I caught Moors Murderers – what I heard on torture tape haunted me for decades

The police officer who arrested the notorious Moors Murderers said that a tape recording made by Ian Brady and Myra Hindley still haunted him 40 years later.

Brady and Hindley took photographs and made audio recordings that provided the crucial evidence that saw them convicted for five vile murders. Some of the most damning evidence was stashed in a suitcase that Brady had kept at Manchester's Central Station.

One reel-to-reel tape documented the harrowing torture of 10-year-old Lesley Ann Downey. Former Detective Chief Superintendent Ian Fairley said he’d never be able to forget what he heard on that tape.

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Both Hindley and Brady's voices could be heard on the tape, challenging Hindley’s claims that she had only stood guard while Brady killed the children. Both of them were torturing and sexually abusing Lesley as Hindley repeatedly shouted at the sobbing young girl, telling her to shut up.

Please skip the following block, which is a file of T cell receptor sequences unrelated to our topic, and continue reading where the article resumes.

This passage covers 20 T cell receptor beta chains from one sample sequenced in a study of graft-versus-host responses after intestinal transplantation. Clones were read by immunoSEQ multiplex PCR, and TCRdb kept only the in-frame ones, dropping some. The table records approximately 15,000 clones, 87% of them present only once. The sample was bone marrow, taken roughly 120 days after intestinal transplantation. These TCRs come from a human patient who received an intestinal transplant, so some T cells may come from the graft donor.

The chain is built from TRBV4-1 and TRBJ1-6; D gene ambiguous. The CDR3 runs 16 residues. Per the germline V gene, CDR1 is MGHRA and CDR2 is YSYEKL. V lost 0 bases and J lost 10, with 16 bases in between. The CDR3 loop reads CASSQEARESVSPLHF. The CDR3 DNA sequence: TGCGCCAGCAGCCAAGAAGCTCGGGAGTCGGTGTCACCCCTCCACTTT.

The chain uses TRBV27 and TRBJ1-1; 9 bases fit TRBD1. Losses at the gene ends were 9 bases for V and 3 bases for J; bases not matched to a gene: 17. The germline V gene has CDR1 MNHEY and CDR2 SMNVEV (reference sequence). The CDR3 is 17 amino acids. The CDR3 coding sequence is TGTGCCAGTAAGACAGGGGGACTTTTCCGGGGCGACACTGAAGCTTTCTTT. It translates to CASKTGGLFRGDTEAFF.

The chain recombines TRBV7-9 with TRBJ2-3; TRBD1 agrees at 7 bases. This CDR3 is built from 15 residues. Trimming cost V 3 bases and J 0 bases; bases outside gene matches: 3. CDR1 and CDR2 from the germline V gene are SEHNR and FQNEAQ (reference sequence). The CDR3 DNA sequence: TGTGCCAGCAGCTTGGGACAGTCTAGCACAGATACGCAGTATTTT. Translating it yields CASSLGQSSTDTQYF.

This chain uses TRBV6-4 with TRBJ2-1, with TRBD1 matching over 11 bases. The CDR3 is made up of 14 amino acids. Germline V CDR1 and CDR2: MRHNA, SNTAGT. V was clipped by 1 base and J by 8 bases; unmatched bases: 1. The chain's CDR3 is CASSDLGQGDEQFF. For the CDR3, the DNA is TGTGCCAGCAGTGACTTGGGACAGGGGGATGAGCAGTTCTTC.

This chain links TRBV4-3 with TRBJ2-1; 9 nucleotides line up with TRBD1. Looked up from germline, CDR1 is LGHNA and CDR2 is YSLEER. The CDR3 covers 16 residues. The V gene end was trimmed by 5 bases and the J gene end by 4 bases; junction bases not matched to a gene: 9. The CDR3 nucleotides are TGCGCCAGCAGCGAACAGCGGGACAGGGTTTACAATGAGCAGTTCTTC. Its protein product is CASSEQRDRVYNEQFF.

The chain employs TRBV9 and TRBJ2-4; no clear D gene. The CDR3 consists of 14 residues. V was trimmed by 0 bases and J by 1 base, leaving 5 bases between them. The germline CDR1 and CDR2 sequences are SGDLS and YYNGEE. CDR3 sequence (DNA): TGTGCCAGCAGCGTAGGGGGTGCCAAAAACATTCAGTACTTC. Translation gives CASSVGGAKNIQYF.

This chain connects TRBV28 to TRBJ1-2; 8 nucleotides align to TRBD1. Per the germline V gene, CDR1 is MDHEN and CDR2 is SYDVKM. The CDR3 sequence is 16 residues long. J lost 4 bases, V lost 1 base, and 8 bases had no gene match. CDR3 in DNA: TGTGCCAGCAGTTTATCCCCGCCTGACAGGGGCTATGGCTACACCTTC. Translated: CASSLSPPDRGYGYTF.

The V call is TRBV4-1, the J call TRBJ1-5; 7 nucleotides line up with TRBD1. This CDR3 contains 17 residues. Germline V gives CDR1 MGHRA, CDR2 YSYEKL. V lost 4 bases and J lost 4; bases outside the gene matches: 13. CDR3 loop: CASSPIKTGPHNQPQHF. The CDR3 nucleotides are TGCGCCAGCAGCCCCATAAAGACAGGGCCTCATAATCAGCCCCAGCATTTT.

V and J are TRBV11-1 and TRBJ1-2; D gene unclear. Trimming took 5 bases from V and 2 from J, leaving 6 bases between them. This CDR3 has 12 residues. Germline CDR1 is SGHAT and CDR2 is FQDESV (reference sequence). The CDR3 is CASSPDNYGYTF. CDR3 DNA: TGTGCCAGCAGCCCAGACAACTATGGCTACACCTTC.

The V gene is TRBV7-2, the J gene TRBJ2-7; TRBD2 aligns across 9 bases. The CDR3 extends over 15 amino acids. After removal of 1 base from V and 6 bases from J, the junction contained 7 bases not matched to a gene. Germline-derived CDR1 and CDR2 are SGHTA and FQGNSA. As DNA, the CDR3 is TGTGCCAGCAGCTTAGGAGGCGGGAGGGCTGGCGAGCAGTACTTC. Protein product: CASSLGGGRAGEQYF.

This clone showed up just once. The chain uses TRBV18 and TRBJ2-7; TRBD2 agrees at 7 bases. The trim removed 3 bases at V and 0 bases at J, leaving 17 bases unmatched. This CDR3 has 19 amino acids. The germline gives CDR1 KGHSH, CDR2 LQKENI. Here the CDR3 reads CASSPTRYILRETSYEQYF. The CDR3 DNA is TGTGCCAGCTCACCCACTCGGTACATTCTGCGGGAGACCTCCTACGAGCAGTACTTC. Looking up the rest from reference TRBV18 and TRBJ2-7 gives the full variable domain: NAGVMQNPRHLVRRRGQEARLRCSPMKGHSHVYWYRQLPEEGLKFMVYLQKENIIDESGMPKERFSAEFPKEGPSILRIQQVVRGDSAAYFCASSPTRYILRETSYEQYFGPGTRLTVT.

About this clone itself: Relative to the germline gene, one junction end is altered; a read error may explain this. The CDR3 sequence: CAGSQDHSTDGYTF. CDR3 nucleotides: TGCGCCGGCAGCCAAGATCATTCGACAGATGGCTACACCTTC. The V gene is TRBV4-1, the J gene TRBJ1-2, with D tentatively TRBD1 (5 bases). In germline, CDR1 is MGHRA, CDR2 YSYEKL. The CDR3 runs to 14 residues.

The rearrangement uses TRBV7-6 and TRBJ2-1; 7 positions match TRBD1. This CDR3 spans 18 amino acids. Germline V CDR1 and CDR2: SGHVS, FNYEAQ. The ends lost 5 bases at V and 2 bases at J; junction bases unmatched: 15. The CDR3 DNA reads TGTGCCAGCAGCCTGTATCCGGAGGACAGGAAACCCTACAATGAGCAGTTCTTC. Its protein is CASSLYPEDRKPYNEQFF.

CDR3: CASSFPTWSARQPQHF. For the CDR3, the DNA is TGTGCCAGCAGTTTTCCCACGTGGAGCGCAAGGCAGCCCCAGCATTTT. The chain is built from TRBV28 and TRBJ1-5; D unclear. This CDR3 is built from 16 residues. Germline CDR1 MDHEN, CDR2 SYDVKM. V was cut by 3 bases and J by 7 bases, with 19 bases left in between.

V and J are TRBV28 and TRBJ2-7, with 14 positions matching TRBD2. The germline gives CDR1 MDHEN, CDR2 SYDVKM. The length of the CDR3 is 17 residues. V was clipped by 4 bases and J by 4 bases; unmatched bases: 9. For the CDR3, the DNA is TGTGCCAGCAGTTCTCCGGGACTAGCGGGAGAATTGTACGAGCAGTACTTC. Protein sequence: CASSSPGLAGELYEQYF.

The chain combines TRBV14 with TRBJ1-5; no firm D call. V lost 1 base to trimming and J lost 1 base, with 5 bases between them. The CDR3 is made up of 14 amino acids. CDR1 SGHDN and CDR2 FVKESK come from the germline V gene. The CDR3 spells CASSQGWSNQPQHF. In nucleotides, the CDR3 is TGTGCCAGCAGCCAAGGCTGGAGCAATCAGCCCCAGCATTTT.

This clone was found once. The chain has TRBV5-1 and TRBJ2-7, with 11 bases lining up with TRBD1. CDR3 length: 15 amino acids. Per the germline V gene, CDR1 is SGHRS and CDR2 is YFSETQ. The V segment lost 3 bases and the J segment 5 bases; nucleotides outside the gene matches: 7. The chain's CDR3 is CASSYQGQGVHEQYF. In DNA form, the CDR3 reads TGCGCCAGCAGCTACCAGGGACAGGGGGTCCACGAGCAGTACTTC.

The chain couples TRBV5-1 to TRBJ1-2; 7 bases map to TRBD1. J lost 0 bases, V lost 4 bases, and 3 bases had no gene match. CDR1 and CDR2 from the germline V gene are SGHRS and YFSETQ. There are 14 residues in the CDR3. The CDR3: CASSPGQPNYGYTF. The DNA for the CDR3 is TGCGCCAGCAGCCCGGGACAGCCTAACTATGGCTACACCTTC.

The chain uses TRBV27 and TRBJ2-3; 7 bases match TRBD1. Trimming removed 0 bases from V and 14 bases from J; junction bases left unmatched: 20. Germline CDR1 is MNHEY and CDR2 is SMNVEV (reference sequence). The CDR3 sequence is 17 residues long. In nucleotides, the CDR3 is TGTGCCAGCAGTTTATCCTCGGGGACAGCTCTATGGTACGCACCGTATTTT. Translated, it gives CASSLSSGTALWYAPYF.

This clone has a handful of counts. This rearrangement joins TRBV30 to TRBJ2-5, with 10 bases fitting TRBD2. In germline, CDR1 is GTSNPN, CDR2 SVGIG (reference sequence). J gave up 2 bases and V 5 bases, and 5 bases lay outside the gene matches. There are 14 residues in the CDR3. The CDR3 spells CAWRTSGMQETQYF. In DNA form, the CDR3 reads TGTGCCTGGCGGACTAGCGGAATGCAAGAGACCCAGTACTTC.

Fairley said: “I'm now 70 years of age, that's 40 years ago and it still makes the hairs on the back of my neck start to stand up when I think what actually is on that tape. They are torturing a little girl and at the same time playing music in the background and Myra Hindley is telling her to shut up and they're obviously taking photographs of her.”

The Absolute Crime podcast relates how, when Huntley was confronted with the tape recording, she wept – knowing that it placed her at the heart of the sick crimes and no jury would believe her protestations of innocence.

Fairley spoke about some of the other disturbing evidence he had to sift through. “I found a photograph of a little girl, and she had a scarf tied round about her mouth, and she was naked,” she explained. Lesley had been snatched from a Manchester funfair on Boxing Day, 1964.

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Even after the conviction of the killers, Fairley continued to support the families of the victims, working tirelessly in the search for Keith Bennett’s body.

The 12-year-old went missing while on his way to see his grandmother on 16 June 1964. Brady and Hindley only admitted the murders of Keith, and 16-year-old Pauline Reade in 1987. Only Pauline’s body was found. In October 2022, Greater Manchester Police officially abandoned the search for Keith's body.

When DCS Fairley died, just two years after giving the interview about the tape recording, his widow, Diane said: “He worked on the Moors Murder enquiry until it came to trial – he considered both Brady and Hindley to be truly evil.”

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